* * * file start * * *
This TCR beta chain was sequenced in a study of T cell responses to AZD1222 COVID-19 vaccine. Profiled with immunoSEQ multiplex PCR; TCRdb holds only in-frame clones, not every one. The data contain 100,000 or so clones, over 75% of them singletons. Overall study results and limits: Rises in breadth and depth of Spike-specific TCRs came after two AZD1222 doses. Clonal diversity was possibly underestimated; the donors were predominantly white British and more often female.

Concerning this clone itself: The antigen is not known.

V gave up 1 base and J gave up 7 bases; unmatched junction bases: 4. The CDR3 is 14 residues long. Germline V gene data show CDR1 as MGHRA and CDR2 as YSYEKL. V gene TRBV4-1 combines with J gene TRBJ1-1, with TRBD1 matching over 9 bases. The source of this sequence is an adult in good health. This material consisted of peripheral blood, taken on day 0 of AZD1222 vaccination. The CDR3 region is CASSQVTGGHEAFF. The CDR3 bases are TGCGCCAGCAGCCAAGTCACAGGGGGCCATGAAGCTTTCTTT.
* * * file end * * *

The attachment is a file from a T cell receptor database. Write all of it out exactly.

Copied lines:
This TCR beta chain was sequenced in a study of T cell responses to AZD1222 COVID-19 vaccine. Profiled with immunoSEQ multiplex PCR; TCRdb holds only in-frame clones, not every one. The data contain 100,000 or so clones, over 75% of them singletons. Overall study results and limits: Rises in breadth and depth of Spike-specific TCRs came after two AZD1222 doses. Clonal diversity was possibly underestimated; the donors were predominantly white British and more often female.

Concerning this clone itself: The antigen is not known.

V gave up 1 base and J gave up 7 bases; unmatched junction bases: 4. The CDR3 is 14 residues long. Germline V gene data show CDR1 as MGHRA and CDR2 as YSYEKL. V gene TRBV4-1 combines with J gene TRBJ1-1, with TRBD1 matching over 9 bases. The source of this sequence is an adult in good health. This material consisted of peripheral blood, taken on day 0 of AZD1222 vaccination. The CDR3 region is CASSQVTGGHEAFF. The CDR3 bases are TGCGCCAGCAGCCAAGTCACAGGGGGCCATGAAGCTTTCTTT.